Money Saving Tips for Visiting Banff National Park

Banff National Park, Alberta

Mark D. Kahler

Banff National Park, and Jasper National Park, its neighbor to the north, represent the best in nature travel.

From its earliest days as a destination, visitors stepped off trains and marveled at where they had landed. Today, you can visit by car or train and see some of the world's greatest scenery located in untouched Canadian wilderness.

Nearest Airports

Calgary International Airport is 144 kilometers (88 mi.) from the town of Banff. Keep in mind that Banff National Park covers a very large area, so some parts of the park will be a much longer drive from Calgary.

The closest U.S. airport of any size is Spokane International, 361 miles to the southwest. It's nearly an eight-hour car trip from there to Banff, much of it mountain driving. For low-cost tickets, WestJet is a budget airline serving Calgary. 


You might have heard that admission to all Canadian national parks is free—while there was some truth to that claim, for adults it has expired. However, all visitors age 17 and younger are admitted at no cost to any national park.

Adults pay a daily fee of $9.80 CAD; for seniors, it's $8.30. For couples traveling together, you can save money with a daily fixed fee for your entire carload of $19.60. The fee can be paid at visitor centers, and for convenience, it's best to pay for all the days at once and display your receipt on the windshield.

These fees also entitle you to enter any other Canadian national park during the time of validation.

For adults, a Discovery Pass good for one year of unlimited admissions is about $68.00 CAN, $58.00 for those 65 and older. A family pass that admits up to seven people in a vehicle is $136.00 CAN. Single location passes also are available for a few parks, allowing unlimited visits for one year.

Highways pass through the borders of national parks, and those who are simply passing through do not pay entry fees. But those who actually visit the overlooks, hiking trails and other attractions must pay the fees. Don't think about skipping the fees. Those who are caught are subject to hefty fines.

Remember that as with U.S. national parks, entry fees do not include services such as lodging, camping, or tours.

Camping and Lodge Facilities

Banff has 12 campgrounds within its boundaries, representing a wide variety of services and comfort levels. Tunnel Mountain in the Banff townsite offers the widest array of services and higher prices. Others primitive sites in more remote areas have a lower cost.

Backcountry permits cost about $10.00 CAD. If you'll be in the area for more than a week, an annual permit is available for about $70.00 CAD.

Banff is located within the park boundaries and offers some limited budget room selections. Canmore, south of Banff, has a larger selection of budget inns and moderately priced rooms.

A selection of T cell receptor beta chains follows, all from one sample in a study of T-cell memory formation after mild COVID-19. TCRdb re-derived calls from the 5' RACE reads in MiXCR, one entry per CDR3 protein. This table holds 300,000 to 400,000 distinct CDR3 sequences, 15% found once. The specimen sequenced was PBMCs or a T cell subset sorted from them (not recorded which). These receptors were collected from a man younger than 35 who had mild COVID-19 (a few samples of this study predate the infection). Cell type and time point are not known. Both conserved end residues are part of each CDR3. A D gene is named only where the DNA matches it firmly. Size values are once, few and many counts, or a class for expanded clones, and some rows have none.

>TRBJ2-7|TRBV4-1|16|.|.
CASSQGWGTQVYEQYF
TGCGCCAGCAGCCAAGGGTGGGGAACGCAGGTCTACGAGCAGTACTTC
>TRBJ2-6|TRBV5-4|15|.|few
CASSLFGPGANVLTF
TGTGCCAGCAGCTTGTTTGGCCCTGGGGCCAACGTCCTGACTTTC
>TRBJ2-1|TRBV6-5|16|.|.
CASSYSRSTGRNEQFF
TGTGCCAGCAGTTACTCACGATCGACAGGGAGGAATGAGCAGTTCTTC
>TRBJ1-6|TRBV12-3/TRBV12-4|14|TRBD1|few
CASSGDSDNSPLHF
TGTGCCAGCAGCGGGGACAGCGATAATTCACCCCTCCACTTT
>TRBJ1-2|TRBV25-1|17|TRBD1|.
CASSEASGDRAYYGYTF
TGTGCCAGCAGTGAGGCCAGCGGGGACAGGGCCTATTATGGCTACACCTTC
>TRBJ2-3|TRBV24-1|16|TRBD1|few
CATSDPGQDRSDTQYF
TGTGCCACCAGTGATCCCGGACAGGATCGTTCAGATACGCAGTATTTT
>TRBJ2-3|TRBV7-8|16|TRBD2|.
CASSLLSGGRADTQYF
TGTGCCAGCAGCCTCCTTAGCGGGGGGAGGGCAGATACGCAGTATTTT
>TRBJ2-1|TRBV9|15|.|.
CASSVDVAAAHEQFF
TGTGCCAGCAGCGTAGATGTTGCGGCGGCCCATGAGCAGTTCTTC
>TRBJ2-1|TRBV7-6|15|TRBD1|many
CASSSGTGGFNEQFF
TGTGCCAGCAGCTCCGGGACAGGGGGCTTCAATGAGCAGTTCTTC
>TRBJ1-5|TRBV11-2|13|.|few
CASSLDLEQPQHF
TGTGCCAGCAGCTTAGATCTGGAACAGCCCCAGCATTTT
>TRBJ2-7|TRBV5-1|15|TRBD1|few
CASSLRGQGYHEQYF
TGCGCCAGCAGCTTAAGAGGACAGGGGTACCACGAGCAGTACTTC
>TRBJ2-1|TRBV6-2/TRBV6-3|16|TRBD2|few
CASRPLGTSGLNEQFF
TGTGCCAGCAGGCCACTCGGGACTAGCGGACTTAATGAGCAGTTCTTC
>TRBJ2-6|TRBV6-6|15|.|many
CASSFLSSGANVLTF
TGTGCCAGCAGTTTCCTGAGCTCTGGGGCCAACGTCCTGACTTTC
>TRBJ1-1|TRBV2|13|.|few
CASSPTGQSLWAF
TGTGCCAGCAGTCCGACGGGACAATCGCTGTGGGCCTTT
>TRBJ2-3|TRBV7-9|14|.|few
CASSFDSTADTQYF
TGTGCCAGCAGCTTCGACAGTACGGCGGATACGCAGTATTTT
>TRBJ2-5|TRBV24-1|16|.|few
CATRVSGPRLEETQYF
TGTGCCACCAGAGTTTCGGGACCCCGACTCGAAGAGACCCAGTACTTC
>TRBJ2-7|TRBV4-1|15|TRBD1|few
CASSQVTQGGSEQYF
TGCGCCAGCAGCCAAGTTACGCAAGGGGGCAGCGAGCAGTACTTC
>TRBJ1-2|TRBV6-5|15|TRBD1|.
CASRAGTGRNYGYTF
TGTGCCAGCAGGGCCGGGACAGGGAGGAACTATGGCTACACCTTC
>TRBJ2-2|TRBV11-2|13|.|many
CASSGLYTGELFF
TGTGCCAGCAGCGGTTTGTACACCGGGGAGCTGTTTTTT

If you prefer to book a lodge or hotel, there are roughly 100 options within this relatively small town. Costs vary widely, from basic, rustic accommodations to the posh Fairmont Lake Louise, where rooms top $500.00 CAD per night. The hotel is worth visiting as a landmark.

Free Attractions

Once you've paid your entry fee, there are scores of thrilling sites to experience that won't cost any additional money.

One unforgettable journey is the Icefields Parkway, which starts just north of Lake Louise and continues into Jasper National Park to the north. Here you'll find dozens of pull-offs, hiking trailheads, and picnic areas amid some of the world's best scenery.

Three of the more famous Banff attractions are lakes: Louise, Moraine, and Peyto. Their trademark turquoise waters and the mountains that frame them are gorgeous. If you visit prior to June, all three could still be frozen.

Parking and Transportation

Parking in the town of Banff is provided for free, even in municipal garages. Elsewhere, it's free when you can find it. Peak visitor months could make parking scarce or inconvenient at the major attractions.

Highway 1, also known as the Trans Canada Highway, cuts east-west across the park. It is four-lane in places and under improvement because of the large numbers of annual visitors. For a less traveled route, take Highway 1A, also known as the Bow River Parkway. It is two-lane and the speed limit is lower, but the views are better and entrances to attractions such as Johnston Canyon are more accessible.

Highway 93 begins its Banff N.P. trek near Lake Louise and stretches northward toward Jasper. It is also known as the Icefields Parkway and is perhaps among the most scenic drives in the world.